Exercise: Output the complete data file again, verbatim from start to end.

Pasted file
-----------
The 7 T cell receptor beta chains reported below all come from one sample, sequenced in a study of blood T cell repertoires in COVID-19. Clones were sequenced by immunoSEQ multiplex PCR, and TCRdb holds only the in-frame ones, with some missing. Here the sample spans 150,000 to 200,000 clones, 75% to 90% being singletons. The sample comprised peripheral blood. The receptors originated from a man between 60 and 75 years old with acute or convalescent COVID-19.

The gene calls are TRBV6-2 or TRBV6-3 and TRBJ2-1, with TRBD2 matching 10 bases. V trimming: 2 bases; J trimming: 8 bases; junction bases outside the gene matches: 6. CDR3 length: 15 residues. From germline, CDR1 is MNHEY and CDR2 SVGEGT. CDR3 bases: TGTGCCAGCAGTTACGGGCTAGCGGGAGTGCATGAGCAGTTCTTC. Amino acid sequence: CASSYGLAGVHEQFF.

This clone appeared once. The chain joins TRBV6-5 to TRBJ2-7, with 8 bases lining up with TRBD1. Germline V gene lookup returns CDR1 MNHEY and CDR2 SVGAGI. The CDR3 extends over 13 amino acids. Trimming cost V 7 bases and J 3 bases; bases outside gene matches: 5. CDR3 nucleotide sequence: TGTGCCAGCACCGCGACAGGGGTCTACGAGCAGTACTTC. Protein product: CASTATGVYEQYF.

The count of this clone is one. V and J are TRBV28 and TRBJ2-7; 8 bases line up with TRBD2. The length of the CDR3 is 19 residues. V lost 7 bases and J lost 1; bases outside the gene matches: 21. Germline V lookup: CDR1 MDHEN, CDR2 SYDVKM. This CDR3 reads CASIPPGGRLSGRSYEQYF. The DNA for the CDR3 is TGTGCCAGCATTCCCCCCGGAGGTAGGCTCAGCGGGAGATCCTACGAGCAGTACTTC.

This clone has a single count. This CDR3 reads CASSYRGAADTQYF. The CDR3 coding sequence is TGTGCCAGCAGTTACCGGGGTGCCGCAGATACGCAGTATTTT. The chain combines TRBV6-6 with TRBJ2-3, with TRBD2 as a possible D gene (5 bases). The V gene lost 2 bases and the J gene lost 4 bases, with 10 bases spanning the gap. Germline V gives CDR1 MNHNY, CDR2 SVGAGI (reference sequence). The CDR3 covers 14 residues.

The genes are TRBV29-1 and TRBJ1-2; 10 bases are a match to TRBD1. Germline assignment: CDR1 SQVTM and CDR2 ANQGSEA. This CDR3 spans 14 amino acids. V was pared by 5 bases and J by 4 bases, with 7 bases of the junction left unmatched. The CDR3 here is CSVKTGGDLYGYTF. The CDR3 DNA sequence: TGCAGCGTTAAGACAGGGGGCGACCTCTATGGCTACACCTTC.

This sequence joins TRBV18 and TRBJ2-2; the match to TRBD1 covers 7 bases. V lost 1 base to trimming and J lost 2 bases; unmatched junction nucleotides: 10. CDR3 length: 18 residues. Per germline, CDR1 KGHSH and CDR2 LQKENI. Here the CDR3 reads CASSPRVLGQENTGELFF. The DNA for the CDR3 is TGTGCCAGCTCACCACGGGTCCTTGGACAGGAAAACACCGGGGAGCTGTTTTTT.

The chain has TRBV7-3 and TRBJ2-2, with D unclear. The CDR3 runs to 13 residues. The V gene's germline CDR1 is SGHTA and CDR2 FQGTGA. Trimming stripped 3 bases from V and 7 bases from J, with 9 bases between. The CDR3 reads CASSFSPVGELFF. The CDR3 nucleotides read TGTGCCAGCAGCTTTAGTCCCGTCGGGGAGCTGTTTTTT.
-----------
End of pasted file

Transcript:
The 7 T cell receptor beta chains reported below all come from one sample, sequenced in a study of blood T cell repertoires in COVID-19. Clones were sequenced by immunoSEQ multiplex PCR, and TCRdb holds only the in-frame ones, with some missing. Here the sample spans 150,000 to 200,000 clones, 75% to 90% being singletons. The sample comprised peripheral blood. The receptors originated from a man between 60 and 75 years old with acute or convalescent COVID-19.

The gene calls are TRBV6-2 or TRBV6-3 and TRBJ2-1, with TRBD2 matching 10 bases. V trimming: 2 bases; J trimming: 8 bases; junction bases outside the gene matches: 6. CDR3 length: 15 residues. From germline, CDR1 is MNHEY and CDR2 SVGEGT. CDR3 bases: TGTGCCAGCAGTTACGGGCTAGCGGGAGTGCATGAGCAGTTCTTC. Amino acid sequence: CASSYGLAGVHEQFF.

This clone appeared once. The chain joins TRBV6-5 to TRBJ2-7, with 8 bases lining up with TRBD1. Germline V gene lookup returns CDR1 MNHEY and CDR2 SVGAGI. The CDR3 extends over 13 amino acids. Trimming cost V 7 bases and J 3 bases; bases outside gene matches: 5. CDR3 nucleotide sequence: TGTGCCAGCACCGCGACAGGGGTCTACGAGCAGTACTTC. Protein product: CASTATGVYEQYF.

The count of this clone is one. V and J are TRBV28 and TRBJ2-7; 8 bases line up with TRBD2. The length of the CDR3 is 19 residues. V lost 7 bases and J lost 1; bases outside the gene matches: 21. Germline V lookup: CDR1 MDHEN, CDR2 SYDVKM. This CDR3 reads CASIPPGGRLSGRSYEQYF. The DNA for the CDR3 is TGTGCCAGCATTCCCCCCGGAGGTAGGCTCAGCGGGAGATCCTACGAGCAGTACTTC.

This clone has a single count. This CDR3 reads CASSYRGAADTQYF. The CDR3 coding sequence is TGTGCCAGCAGTTACCGGGGTGCCGCAGATACGCAGTATTTT. The chain combines TRBV6-6 with TRBJ2-3, with TRBD2 as a possible D gene (5 bases). The V gene lost 2 bases and the J gene lost 4 bases, with 10 bases spanning the gap. Germline V gives CDR1 MNHNY, CDR2 SVGAGI (reference sequence). The CDR3 covers 14 residues.

The genes are TRBV29-1 and TRBJ1-2; 10 bases are a match to TRBD1. Germline assignment: CDR1 SQVTM and CDR2 ANQGSEA. This CDR3 spans 14 amino acids. V was pared by 5 bases and J by 4 bases, with 7 bases of the junction left unmatched. The CDR3 here is CSVKTGGDLYGYTF. The CDR3 DNA sequence: TGCAGCGTTAAGACAGGGGGCGACCTCTATGGCTACACCTTC.

This sequence joins TRBV18 and TRBJ2-2; the match to TRBD1 covers 7 bases. V lost 1 base to trimming and J lost 2 bases; unmatched junction nucleotides: 10. CDR3 length: 18 residues. Per germline, CDR1 KGHSH and CDR2 LQKENI. Here the CDR3 reads CASSPRVLGQENTGELFF. The DNA for the CDR3 is TGTGCCAGCTCACCACGGGTCCTTGGACAGGAAAACACCGGGGAGCTGTTTTTT.

The chain has TRBV7-3 and TRBJ2-2, with D unclear. The CDR3 runs to 13 residues. The V gene's germline CDR1 is SGHTA and CDR2 FQGTGA. Trimming stripped 3 bases from V and 7 bases from J, with 9 bases between. The CDR3 reads CASSFSPVGELFF. The CDR3 nucleotides read TGTGCCAGCAGCTTTAGTCCCGTCGGGGAGCTGTTTTTT.